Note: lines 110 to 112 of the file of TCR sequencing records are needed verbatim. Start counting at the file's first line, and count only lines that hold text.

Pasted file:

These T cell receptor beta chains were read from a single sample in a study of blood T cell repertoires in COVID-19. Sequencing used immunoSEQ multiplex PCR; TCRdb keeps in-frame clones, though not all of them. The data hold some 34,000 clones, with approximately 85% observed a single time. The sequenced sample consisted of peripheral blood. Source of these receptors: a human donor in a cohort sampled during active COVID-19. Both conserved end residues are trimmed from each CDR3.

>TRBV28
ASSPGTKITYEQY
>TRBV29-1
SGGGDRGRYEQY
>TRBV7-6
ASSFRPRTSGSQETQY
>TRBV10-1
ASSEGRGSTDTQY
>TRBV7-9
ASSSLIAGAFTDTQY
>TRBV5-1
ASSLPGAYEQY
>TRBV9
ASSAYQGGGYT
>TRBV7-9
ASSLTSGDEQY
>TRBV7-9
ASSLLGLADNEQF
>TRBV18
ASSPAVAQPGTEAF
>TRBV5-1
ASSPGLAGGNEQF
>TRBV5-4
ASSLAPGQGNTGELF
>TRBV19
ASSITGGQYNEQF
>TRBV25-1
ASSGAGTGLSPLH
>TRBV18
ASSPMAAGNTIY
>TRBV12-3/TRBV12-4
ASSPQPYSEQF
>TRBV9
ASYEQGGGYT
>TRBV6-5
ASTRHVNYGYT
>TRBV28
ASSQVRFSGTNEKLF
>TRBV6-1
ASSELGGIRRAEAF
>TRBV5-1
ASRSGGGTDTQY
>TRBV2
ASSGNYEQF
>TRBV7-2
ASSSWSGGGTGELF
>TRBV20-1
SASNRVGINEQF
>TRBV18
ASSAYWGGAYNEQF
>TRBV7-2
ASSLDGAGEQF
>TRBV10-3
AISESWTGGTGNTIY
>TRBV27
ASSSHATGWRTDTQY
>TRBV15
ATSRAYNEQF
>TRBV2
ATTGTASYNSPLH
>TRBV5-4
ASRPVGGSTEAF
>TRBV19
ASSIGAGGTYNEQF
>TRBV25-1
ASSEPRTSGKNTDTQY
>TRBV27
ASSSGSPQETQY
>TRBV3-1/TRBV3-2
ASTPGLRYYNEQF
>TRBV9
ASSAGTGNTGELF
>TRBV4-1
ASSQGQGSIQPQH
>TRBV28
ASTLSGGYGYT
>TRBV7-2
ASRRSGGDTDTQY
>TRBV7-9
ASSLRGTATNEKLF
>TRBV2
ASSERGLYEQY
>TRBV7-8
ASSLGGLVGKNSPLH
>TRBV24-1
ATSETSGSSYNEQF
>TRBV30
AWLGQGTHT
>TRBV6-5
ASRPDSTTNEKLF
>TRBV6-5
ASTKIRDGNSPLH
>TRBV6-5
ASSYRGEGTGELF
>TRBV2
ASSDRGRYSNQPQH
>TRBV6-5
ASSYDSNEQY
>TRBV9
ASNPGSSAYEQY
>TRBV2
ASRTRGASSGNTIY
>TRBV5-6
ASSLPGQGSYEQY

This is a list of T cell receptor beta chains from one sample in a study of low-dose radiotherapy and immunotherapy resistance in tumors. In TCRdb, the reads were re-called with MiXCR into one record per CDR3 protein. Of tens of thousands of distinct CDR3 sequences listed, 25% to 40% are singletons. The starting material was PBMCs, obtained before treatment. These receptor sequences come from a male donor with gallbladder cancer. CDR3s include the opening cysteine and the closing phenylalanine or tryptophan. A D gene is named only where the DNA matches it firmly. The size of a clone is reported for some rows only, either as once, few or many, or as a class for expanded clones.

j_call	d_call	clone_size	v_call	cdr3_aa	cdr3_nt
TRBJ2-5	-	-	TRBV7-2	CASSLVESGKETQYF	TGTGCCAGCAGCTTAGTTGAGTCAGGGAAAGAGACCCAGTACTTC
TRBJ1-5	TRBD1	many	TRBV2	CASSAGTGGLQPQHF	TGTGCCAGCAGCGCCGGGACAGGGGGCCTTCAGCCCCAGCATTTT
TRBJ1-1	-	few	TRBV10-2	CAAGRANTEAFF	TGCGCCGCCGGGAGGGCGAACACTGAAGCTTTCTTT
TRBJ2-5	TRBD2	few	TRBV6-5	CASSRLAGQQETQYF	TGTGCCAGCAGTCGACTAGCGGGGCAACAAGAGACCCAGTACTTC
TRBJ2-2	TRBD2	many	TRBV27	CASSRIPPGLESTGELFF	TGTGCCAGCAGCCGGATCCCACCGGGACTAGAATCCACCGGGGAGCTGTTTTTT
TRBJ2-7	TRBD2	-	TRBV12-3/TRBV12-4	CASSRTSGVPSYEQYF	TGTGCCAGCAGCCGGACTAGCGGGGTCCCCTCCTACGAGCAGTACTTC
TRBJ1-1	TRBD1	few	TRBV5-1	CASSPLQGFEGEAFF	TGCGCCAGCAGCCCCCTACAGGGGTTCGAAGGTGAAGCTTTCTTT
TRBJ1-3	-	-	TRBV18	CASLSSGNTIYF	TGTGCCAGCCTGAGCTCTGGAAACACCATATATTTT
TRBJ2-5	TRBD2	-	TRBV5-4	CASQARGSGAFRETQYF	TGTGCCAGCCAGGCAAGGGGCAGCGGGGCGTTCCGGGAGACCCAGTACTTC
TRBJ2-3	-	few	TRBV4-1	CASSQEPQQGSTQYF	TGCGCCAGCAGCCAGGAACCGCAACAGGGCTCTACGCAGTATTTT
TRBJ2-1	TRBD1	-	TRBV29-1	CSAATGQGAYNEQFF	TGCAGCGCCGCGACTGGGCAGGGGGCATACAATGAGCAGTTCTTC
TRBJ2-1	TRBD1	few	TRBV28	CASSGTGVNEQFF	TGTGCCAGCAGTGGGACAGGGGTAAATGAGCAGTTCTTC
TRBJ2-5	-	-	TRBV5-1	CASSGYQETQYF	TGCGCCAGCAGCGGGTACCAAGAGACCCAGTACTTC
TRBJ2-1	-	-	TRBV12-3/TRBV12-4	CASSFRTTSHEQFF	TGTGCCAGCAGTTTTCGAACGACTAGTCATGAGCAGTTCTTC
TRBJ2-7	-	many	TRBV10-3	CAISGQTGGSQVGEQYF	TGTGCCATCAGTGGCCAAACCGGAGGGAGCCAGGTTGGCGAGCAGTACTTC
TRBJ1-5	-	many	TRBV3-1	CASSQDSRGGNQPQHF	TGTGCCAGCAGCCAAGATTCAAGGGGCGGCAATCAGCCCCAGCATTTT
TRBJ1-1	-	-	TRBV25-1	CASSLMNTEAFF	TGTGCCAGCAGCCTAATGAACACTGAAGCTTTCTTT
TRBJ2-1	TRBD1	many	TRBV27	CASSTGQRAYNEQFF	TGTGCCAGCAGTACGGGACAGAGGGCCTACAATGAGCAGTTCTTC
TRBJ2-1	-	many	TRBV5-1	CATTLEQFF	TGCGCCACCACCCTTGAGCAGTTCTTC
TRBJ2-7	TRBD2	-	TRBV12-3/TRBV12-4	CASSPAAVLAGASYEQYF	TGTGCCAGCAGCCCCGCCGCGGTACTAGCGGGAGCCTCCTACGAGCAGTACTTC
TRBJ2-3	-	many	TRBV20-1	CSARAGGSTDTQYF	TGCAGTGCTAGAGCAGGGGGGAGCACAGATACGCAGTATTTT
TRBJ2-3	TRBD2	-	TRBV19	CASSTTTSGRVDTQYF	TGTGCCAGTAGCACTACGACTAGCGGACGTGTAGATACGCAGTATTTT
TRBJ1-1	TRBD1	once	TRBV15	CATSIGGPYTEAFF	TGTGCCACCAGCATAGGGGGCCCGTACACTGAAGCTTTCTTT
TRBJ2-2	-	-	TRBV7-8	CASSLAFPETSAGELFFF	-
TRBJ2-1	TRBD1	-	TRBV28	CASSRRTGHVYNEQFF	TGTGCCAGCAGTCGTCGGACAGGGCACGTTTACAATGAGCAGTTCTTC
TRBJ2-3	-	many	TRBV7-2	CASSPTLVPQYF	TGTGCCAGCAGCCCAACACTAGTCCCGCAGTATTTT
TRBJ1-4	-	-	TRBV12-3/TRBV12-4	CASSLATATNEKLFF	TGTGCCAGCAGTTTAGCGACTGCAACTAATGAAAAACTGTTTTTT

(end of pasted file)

TRBJ1-1	-	few	TRBV10-2	CAAGRANTEAFF	TGCGCCGCCGGGAGGGCGAACACTGAAGCTTTCTTT
TRBJ2-5	TRBD2	few	TRBV6-5	CASSRLAGQQETQYF	TGTGCCAGCAGTCGACTAGCGGGGCAACAAGAGACCCAGTACTTC
TRBJ2-2	TRBD2	many	TRBV27	CASSRIPPGLESTGELFF	TGTGCCAGCAGCCGGATCCCACCGGGACTAGAATCCACCGGGGAGCTGTTTTTT